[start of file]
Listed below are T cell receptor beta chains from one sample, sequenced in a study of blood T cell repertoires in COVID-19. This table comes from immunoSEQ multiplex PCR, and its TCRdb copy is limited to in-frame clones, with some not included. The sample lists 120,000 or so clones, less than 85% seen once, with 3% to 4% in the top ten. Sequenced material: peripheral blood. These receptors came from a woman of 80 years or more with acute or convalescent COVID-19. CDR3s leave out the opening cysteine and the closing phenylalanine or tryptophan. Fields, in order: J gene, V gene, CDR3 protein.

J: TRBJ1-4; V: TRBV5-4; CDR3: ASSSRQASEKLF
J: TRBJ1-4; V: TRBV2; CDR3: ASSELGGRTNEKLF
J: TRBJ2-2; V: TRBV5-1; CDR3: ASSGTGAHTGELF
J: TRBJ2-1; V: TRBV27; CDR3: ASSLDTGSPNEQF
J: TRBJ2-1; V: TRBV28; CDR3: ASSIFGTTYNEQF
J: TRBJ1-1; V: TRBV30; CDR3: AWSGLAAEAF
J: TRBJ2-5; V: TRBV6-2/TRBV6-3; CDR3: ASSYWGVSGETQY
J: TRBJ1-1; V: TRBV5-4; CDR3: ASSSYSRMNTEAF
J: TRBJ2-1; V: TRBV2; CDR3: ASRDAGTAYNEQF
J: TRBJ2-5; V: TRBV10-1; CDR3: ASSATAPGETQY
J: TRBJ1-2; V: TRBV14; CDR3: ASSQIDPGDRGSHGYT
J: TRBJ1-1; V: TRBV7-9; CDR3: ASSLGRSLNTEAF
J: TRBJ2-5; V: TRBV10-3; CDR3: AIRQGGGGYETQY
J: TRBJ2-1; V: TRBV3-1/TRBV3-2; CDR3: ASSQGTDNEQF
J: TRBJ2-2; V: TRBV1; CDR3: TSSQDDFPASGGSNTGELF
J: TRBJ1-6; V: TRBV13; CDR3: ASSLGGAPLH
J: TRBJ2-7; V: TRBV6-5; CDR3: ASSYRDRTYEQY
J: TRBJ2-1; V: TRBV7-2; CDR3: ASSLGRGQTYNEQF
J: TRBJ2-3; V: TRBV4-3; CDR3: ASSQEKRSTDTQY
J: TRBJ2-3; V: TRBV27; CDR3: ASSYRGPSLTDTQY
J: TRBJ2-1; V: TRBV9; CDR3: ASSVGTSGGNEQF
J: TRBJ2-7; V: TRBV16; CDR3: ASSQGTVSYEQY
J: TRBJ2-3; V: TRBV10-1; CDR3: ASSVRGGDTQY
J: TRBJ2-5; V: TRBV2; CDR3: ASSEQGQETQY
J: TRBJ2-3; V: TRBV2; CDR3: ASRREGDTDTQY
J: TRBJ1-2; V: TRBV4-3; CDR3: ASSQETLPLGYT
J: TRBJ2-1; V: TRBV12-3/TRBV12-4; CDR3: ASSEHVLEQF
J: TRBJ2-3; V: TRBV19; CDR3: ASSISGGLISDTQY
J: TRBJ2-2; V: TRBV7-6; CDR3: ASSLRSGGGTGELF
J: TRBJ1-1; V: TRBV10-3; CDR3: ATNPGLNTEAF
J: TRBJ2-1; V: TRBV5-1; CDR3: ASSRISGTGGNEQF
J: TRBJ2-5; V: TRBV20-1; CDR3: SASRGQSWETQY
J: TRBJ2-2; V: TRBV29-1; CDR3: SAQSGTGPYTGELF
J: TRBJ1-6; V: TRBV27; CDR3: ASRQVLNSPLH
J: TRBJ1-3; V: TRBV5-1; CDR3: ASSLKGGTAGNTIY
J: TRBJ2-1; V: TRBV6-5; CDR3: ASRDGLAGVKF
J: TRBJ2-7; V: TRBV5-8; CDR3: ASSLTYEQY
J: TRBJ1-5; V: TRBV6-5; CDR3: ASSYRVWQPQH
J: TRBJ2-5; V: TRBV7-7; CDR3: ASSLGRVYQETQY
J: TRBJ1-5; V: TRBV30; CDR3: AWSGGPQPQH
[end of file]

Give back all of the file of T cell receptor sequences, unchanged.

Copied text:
Listed below are T cell receptor beta chains from one sample, sequenced in a study of blood T cell repertoires in COVID-19. This table comes from immunoSEQ multiplex PCR, and its TCRdb copy is limited to in-frame clones, with some not included. The sample lists 120,000 or so clones, less than 85% seen once, with 3% to 4% in the top ten. Sequenced material: peripheral blood. These receptors came from a woman of 80 years or more with acute or convalescent COVID-19. CDR3s leave out the opening cysteine and the closing phenylalanine or tryptophan. Fields, in order: J gene, V gene, CDR3 protein.

J: TRBJ1-4; V: TRBV5-4; CDR3: ASSSRQASEKLF
J: TRBJ1-4; V: TRBV2; CDR3: ASSELGGRTNEKLF
J: TRBJ2-2; V: TRBV5-1; CDR3: ASSGTGAHTGELF
J: TRBJ2-1; V: TRBV27; CDR3: ASSLDTGSPNEQF
J: TRBJ2-1; V: TRBV28; CDR3: ASSIFGTTYNEQF
J: TRBJ1-1; V: TRBV30; CDR3: AWSGLAAEAF
J: TRBJ2-5; V: TRBV6-2/TRBV6-3; CDR3: ASSYWGVSGETQY
J: TRBJ1-1; V: TRBV5-4; CDR3: ASSSYSRMNTEAF
J: TRBJ2-1; V: TRBV2; CDR3: ASRDAGTAYNEQF
J: TRBJ2-5; V: TRBV10-1; CDR3: ASSATAPGETQY
J: TRBJ1-2; V: TRBV14; CDR3: ASSQIDPGDRGSHGYT
J: TRBJ1-1; V: TRBV7-9; CDR3: ASSLGRSLNTEAF
J: TRBJ2-5; V: TRBV10-3; CDR3: AIRQGGGGYETQY
J: TRBJ2-1; V: TRBV3-1/TRBV3-2; CDR3: ASSQGTDNEQF
J: TRBJ2-2; V: TRBV1; CDR3: TSSQDDFPASGGSNTGELF
J: TRBJ1-6; V: TRBV13; CDR3: ASSLGGAPLH
J: TRBJ2-7; V: TRBV6-5; CDR3: ASSYRDRTYEQY
J: TRBJ2-1; V: TRBV7-2; CDR3: ASSLGRGQTYNEQF
J: TRBJ2-3; V: TRBV4-3; CDR3: ASSQEKRSTDTQY
J: TRBJ2-3; V: TRBV27; CDR3: ASSYRGPSLTDTQY
J: TRBJ2-1; V: TRBV9; CDR3: ASSVGTSGGNEQF
J: TRBJ2-7; V: TRBV16; CDR3: ASSQGTVSYEQY
J: TRBJ2-3; V: TRBV10-1; CDR3: ASSVRGGDTQY
J: TRBJ2-5; V: TRBV2; CDR3: ASSEQGQETQY
J: TRBJ2-3; V: TRBV2; CDR3: ASRREGDTDTQY
J: TRBJ1-2; V: TRBV4-3; CDR3: ASSQETLPLGYT
J: TRBJ2-1; V: TRBV12-3/TRBV12-4; CDR3: ASSEHVLEQF
J: TRBJ2-3; V: TRBV19; CDR3: ASSISGGLISDTQY
J: TRBJ2-2; V: TRBV7-6; CDR3: ASSLRSGGGTGELF
J: TRBJ1-1; V: TRBV10-3; CDR3: ATNPGLNTEAF
J: TRBJ2-1; V: TRBV5-1; CDR3: ASSRISGTGGNEQF
J: TRBJ2-5; V: TRBV20-1; CDR3: SASRGQSWETQY
J: TRBJ2-2; V: TRBV29-1; CDR3: SAQSGTGPYTGELF
J: TRBJ1-6; V: TRBV27; CDR3: ASRQVLNSPLH
J: TRBJ1-3; V: TRBV5-1; CDR3: ASSLKGGTAGNTIY
J: TRBJ2-1; V: TRBV6-5; CDR3: ASRDGLAGVKF
J: TRBJ2-7; V: TRBV5-8; CDR3: ASSLTYEQY
J: TRBJ1-5; V: TRBV6-5; CDR3: ASSYRVWQPQH
J: TRBJ2-5; V: TRBV7-7; CDR3: ASSLGRVYQETQY
J: TRBJ1-5; V: TRBV30; CDR3: AWSGGPQPQH